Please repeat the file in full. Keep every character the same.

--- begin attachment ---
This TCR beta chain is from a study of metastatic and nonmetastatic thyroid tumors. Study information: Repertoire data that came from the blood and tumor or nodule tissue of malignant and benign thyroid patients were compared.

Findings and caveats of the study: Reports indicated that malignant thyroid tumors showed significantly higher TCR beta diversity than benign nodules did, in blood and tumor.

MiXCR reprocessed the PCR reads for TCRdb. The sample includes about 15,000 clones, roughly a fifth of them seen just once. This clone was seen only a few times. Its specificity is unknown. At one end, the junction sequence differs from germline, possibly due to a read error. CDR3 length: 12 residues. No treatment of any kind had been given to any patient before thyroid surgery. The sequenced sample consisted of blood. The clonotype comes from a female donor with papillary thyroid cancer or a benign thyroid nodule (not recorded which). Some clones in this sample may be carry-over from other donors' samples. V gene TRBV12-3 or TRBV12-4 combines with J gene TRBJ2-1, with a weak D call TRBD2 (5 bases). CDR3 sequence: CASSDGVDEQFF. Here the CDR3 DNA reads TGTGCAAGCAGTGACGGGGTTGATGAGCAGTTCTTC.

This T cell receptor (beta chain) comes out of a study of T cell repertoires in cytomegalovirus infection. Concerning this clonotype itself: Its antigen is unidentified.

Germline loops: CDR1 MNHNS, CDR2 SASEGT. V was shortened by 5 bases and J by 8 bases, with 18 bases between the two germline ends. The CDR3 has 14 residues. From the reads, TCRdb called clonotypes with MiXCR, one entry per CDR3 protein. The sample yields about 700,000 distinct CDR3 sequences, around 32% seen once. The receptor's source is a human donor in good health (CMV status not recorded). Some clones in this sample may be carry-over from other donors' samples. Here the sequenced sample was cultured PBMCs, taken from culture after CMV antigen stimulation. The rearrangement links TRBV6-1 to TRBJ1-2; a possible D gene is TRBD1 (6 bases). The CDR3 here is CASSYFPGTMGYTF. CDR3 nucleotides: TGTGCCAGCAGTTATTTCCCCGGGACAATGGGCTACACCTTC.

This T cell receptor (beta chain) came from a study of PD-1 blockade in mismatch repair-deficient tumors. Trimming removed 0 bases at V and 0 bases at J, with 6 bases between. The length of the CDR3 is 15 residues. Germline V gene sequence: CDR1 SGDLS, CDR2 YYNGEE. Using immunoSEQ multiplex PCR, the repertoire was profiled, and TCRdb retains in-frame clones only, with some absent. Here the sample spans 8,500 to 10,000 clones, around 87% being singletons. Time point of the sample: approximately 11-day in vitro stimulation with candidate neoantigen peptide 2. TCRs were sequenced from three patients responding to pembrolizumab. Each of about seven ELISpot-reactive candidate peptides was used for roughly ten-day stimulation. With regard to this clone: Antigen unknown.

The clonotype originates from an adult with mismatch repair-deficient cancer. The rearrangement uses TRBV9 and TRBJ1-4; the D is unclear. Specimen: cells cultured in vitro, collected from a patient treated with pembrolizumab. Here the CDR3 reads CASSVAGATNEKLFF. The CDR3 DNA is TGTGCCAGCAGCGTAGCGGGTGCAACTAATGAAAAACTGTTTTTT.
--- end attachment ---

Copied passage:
This TCR beta chain is from a study of metastatic and nonmetastatic thyroid tumors. Study information: Repertoire data that came from the blood and tumor or nodule tissue of malignant and benign thyroid patients were compared.

Findings and caveats of the study: Reports indicated that malignant thyroid tumors showed significantly higher TCR beta diversity than benign nodules did, in blood and tumor.

MiXCR reprocessed the PCR reads for TCRdb. The sample includes about 15,000 clones, roughly a fifth of them seen just once. This clone was seen only a few times. Its specificity is unknown. At one end, the junction sequence differs from germline, possibly due to a read error. CDR3 length: 12 residues. No treatment of any kind had been given to any patient before thyroid surgery. The sequenced sample consisted of blood. The clonotype comes from a female donor with papillary thyroid cancer or a benign thyroid nodule (not recorded which). Some clones in this sample may be carry-over from other donors' samples. V gene TRBV12-3 or TRBV12-4 combines with J gene TRBJ2-1, with a weak D call TRBD2 (5 bases). CDR3 sequence: CASSDGVDEQFF. Here the CDR3 DNA reads TGTGCAAGCAGTGACGGGGTTGATGAGCAGTTCTTC.

This T cell receptor (beta chain) comes out of a study of T cell repertoires in cytomegalovirus infection. Concerning this clonotype itself: Its antigen is unidentified.

Germline loops: CDR1 MNHNS, CDR2 SASEGT. V was shortened by 5 bases and J by 8 bases, with 18 bases between the two germline ends. The CDR3 has 14 residues. From the reads, TCRdb called clonotypes with MiXCR, one entry per CDR3 protein. The sample yields about 700,000 distinct CDR3 sequences, around 32% seen once. The receptor's source is a human donor in good health (CMV status not recorded). Some clones in this sample may be carry-over from other donors' samples. Here the sequenced sample was cultured PBMCs, taken from culture after CMV antigen stimulation. The rearrangement links TRBV6-1 to TRBJ1-2; a possible D gene is TRBD1 (6 bases). The CDR3 here is CASSYFPGTMGYTF. CDR3 nucleotides: TGTGCCAGCAGTTATTTCCCCGGGACAATGGGCTACACCTTC.

This T cell receptor (beta chain) came from a study of PD-1 blockade in mismatch repair-deficient tumors. Trimming removed 0 bases at V and 0 bases at J, with 6 bases between. The length of the CDR3 is 15 residues. Germline V gene sequence: CDR1 SGDLS, CDR2 YYNGEE. Using immunoSEQ multiplex PCR, the repertoire was profiled, and TCRdb retains in-frame clones only, with some absent. Here the sample spans 8,500 to 10,000 clones, around 87% being singletons. Time point of the sample: approximately 11-day in vitro stimulation with candidate neoantigen peptide 2. TCRs were sequenced from three patients responding to pembrolizumab. Each of about seven ELISpot-reactive candidate peptides was used for roughly ten-day stimulation. With regard to this clone: Antigen unknown.

The clonotype originates from an adult with mismatch repair-deficient cancer. The rearrangement uses TRBV9 and TRBJ1-4; the D is unclear. Specimen: cells cultured in vitro, collected from a patient treated with pembrolizumab. Here the CDR3 reads CASSVAGATNEKLFF. The CDR3 DNA is TGTGCCAGCAGCGTAGCGGGTGCAACTAATGAAAAACTGTTTTTT.